The zloty weakened and yields on Poland’s two-year government bonds fell for a third day before the release of inflation data at 2 p.m. in Warsaw.
Consumer prices are expected to rise 1.5 percent in February, matching the lowest level since August 2007 and compared with a 1.7 percent advance in January, according to the median estimate of 36 economists in a Bloomberg survey. Weaker inflation is increasing pressure on the central bank to continue lowering interest rates after this month’s 50 basis-point reduction to a record low of 3.25 percent.
“A further significant decline in inflation will be supportive for market participants who believe the current rate- cutting cycle has not come to an end yet,” Bank Pekao SA economists, led by Marcin Mrowiec, wrote in a note today.
The zloty declined 0.3 percent to 4.1493 against the euro at 1:15 p.m. in Warsaw, the steepest depreciation among more than 20 emerging-market currencies tracked by Bloomberg after the South Korean won. Yields on two-year bonds fell one basis point, or 0.01 percentage point, to 3.32 percent, the lowest since Jan. 29, according to data compiled by Bloomberg.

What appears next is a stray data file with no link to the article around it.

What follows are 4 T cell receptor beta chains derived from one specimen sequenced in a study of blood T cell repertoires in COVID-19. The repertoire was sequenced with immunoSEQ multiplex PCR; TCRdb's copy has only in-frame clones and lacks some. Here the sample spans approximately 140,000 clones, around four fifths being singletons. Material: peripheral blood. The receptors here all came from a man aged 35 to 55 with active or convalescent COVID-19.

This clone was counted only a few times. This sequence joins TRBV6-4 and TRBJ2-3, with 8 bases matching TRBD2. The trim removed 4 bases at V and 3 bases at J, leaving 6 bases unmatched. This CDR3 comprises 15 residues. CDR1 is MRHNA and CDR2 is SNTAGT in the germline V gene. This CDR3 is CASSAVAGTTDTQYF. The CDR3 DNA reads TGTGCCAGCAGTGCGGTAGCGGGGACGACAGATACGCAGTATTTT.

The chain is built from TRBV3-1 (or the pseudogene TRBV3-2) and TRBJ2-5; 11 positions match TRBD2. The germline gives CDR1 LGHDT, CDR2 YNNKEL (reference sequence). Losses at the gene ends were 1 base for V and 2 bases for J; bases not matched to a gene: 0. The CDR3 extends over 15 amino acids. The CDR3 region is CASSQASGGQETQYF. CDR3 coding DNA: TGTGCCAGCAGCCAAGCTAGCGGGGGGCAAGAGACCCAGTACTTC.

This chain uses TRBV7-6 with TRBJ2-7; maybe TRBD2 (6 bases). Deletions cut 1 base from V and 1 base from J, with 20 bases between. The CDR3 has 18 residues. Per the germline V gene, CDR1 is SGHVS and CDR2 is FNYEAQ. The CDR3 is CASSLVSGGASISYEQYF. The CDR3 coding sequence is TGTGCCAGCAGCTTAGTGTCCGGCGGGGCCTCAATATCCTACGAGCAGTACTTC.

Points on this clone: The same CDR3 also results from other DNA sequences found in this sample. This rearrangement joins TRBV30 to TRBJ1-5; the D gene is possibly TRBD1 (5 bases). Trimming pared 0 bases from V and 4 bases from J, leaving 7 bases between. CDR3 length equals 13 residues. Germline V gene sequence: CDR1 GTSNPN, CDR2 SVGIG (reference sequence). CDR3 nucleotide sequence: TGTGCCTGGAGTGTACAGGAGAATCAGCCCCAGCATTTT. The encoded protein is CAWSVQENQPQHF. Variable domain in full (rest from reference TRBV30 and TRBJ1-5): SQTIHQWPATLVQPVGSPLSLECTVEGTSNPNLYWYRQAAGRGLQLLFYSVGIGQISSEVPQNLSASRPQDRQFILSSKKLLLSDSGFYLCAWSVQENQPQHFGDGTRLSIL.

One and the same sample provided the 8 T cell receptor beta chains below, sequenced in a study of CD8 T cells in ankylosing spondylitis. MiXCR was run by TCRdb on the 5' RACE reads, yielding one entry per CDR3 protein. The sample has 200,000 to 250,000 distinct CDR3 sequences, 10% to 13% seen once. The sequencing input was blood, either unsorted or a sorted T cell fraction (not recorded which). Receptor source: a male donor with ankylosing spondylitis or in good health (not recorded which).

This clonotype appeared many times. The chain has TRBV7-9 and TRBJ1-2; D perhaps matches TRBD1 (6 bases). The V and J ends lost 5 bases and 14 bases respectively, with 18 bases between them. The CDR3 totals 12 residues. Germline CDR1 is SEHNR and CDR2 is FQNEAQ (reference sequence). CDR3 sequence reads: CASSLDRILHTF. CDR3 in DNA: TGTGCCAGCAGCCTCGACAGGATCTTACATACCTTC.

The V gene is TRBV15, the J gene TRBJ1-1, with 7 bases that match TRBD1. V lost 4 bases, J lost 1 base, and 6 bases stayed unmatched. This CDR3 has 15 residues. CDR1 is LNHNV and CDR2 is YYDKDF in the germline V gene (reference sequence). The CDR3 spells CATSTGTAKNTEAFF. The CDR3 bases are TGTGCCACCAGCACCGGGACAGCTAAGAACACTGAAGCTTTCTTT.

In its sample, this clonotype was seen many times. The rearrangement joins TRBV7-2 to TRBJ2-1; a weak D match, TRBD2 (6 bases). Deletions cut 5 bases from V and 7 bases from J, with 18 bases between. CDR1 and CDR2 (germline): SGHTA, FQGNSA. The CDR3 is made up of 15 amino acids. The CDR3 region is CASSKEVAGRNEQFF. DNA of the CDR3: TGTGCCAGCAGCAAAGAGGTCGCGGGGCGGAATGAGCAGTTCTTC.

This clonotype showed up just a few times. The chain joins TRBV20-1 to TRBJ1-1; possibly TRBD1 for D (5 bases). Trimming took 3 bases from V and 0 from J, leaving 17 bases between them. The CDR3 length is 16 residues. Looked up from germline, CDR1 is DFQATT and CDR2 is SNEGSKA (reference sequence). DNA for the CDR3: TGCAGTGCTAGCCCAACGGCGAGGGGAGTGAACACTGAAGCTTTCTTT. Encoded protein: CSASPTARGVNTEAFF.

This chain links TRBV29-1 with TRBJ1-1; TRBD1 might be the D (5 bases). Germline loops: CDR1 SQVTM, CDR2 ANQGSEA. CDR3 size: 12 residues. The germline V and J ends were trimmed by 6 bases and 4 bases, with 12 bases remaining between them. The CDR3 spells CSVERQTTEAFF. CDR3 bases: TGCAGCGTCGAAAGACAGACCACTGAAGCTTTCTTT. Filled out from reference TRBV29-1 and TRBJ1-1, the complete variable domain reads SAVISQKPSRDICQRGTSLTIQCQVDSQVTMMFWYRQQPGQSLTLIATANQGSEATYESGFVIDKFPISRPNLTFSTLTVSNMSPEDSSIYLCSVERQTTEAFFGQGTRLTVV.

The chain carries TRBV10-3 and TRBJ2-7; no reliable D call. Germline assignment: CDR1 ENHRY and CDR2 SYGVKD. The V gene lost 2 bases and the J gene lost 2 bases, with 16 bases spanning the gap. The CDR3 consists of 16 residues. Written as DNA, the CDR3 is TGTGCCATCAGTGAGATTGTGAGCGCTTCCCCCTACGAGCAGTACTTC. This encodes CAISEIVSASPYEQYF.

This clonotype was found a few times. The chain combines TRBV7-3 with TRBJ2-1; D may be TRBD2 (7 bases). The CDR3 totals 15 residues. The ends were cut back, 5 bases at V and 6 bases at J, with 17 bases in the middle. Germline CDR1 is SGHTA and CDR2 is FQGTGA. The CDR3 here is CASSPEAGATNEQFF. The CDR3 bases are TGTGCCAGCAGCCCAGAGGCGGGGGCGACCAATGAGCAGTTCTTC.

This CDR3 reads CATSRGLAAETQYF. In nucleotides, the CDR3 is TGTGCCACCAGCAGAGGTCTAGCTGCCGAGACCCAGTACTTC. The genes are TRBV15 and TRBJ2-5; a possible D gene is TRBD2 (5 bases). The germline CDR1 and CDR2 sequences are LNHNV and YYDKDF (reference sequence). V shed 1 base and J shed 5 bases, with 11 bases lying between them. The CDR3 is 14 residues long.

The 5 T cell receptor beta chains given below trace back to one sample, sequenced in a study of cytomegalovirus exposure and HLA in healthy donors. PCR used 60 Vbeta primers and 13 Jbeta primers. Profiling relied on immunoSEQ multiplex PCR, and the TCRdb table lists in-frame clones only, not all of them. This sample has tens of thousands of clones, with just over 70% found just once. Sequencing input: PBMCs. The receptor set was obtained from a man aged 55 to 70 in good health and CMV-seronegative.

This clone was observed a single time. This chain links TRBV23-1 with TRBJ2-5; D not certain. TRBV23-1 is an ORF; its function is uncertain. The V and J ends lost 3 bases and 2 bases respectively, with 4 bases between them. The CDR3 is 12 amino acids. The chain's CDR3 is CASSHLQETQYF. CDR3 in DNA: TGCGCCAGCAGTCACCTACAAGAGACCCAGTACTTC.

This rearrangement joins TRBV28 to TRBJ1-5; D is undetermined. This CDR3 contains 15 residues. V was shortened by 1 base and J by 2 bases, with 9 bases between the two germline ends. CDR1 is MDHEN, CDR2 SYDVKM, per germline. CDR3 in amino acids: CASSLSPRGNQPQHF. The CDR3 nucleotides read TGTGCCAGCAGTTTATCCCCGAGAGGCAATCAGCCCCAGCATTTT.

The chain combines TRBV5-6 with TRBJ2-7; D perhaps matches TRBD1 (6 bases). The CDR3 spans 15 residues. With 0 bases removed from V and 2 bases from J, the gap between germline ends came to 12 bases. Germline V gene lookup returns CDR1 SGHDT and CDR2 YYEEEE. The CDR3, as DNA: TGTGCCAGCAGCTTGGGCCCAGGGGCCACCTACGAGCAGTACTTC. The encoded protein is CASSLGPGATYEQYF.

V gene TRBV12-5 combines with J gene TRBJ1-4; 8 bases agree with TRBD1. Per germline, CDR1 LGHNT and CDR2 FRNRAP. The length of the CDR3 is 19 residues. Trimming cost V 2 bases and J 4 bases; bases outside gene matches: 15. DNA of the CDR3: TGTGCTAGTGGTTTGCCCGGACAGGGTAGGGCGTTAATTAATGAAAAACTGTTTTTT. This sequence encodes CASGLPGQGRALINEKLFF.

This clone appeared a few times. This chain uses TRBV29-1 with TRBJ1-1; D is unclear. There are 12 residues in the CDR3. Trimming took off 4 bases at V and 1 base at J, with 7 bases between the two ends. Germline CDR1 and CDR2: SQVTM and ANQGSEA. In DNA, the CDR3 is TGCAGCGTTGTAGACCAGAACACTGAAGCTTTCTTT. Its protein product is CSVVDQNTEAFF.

Polish central bank Governor Marek Belka and fellow policy maker Elzbieta Chojna-Duch said yesterday that further interest- rate cuts are still possible if economic growth and inflation weaken more than expected by the Narodowy Bank Polski.
Nine-month forward rate agreements, derivatives used to speculate on borrowing costs, fell to 27 basis points below the Warsaw interbank offered rate today, showing trader expectations for a quarter-point rate reduction by the end of the year.
“You can see that the market still expects another rate cut after some time,” deputy Finance Minister Wojciech Kowalczyk told reporters in Warsaw late yesterday.
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